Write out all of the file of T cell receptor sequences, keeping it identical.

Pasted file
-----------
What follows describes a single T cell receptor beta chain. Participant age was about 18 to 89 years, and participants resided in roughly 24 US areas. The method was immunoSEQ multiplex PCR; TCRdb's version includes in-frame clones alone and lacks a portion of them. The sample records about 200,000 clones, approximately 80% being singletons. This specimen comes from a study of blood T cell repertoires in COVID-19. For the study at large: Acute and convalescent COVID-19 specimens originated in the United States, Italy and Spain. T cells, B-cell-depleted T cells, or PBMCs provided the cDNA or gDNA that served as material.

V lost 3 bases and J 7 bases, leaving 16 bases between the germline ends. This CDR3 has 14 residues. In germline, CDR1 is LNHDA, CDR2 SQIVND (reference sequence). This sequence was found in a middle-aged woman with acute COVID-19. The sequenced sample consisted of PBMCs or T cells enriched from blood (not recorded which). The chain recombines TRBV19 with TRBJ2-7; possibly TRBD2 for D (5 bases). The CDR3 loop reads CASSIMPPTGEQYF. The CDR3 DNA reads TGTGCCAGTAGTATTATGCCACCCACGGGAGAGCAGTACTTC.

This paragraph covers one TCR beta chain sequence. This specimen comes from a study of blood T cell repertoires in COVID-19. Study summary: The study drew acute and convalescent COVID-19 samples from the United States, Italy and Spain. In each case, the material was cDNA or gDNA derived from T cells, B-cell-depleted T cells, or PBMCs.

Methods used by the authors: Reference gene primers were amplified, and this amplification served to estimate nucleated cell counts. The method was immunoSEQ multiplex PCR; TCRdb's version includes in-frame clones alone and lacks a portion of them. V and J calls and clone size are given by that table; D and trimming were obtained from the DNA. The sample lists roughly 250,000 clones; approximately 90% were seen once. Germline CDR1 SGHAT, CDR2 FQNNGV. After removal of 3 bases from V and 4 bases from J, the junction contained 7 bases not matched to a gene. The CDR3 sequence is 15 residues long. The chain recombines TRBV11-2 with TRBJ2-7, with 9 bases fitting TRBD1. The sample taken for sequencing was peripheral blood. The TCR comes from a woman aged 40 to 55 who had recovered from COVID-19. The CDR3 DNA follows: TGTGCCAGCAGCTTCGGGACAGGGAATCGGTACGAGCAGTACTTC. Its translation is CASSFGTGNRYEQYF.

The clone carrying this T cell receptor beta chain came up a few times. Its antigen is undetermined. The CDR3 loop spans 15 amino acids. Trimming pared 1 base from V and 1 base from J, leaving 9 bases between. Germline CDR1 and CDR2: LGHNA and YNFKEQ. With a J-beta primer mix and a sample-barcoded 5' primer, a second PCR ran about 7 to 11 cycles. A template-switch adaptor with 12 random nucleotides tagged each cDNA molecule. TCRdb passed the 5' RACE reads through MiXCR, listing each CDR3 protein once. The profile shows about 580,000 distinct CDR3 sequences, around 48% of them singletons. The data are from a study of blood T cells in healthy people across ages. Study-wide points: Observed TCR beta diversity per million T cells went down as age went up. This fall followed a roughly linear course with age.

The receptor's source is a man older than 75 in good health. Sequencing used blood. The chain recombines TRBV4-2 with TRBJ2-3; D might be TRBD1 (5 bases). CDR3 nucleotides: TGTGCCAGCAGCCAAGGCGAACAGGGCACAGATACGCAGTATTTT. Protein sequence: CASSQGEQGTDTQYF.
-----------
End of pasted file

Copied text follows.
What follows describes a single T cell receptor beta chain. Participant age was about 18 to 89 years, and participants resided in roughly 24 US areas. The method was immunoSEQ multiplex PCR; TCRdb's version includes in-frame clones alone and lacks a portion of them. The sample records about 200,000 clones, approximately 80% being singletons. This specimen comes from a study of blood T cell repertoires in COVID-19. For the study at large: Acute and convalescent COVID-19 specimens originated in the United States, Italy and Spain. T cells, B-cell-depleted T cells, or PBMCs provided the cDNA or gDNA that served as material.

V lost 3 bases and J 7 bases, leaving 16 bases between the germline ends. This CDR3 has 14 residues. In germline, CDR1 is LNHDA, CDR2 SQIVND (reference sequence). This sequence was found in a middle-aged woman with acute COVID-19. The sequenced sample consisted of PBMCs or T cells enriched from blood (not recorded which). The chain recombines TRBV19 with TRBJ2-7; possibly TRBD2 for D (5 bases). The CDR3 loop reads CASSIMPPTGEQYF. The CDR3 DNA reads TGTGCCAGTAGTATTATGCCACCCACGGGAGAGCAGTACTTC.

This paragraph covers one TCR beta chain sequence. This specimen comes from a study of blood T cell repertoires in COVID-19. Study summary: The study drew acute and convalescent COVID-19 samples from the United States, Italy and Spain. In each case, the material was cDNA or gDNA derived from T cells, B-cell-depleted T cells, or PBMCs.

Methods used by the authors: Reference gene primers were amplified, and this amplification served to estimate nucleated cell counts. The method was immunoSEQ multiplex PCR; TCRdb's version includes in-frame clones alone and lacks a portion of them. V and J calls and clone size are given by that table; D and trimming were obtained from the DNA. The sample lists roughly 250,000 clones; approximately 90% were seen once. Germline CDR1 SGHAT, CDR2 FQNNGV. After removal of 3 bases from V and 4 bases from J, the junction contained 7 bases not matched to a gene. The CDR3 sequence is 15 residues long. The chain recombines TRBV11-2 with TRBJ2-7, with 9 bases fitting TRBD1. The sample taken for sequencing was peripheral blood. The TCR comes from a woman aged 40 to 55 who had recovered from COVID-19. The CDR3 DNA follows: TGTGCCAGCAGCTTCGGGACAGGGAATCGGTACGAGCAGTACTTC. Its translation is CASSFGTGNRYEQYF.

The clone carrying this T cell receptor beta chain came up a few times. Its antigen is undetermined. The CDR3 loop spans 15 amino acids. Trimming pared 1 base from V and 1 base from J, leaving 9 bases between. Germline CDR1 and CDR2: LGHNA and YNFKEQ. With a J-beta primer mix and a sample-barcoded 5' primer, a second PCR ran about 7 to 11 cycles. A template-switch adaptor with 12 random nucleotides tagged each cDNA molecule. TCRdb passed the 5' RACE reads through MiXCR, listing each CDR3 protein once. The profile shows about 580,000 distinct CDR3 sequences, around 48% of them singletons. The data are from a study of blood T cells in healthy people across ages. Study-wide points: Observed TCR beta diversity per million T cells went down as age went up. This fall followed a roughly linear course with age.

The receptor's source is a man older than 75 in good health. Sequencing used blood. The chain recombines TRBV4-2 with TRBJ2-3; D might be TRBD1 (5 bases). CDR3 nucleotides: TGTGCCAGCAGCCAAGGCGAACAGGGCACAGATACGCAGTATTTT. Protein sequence: CASSQGEQGTDTQYF.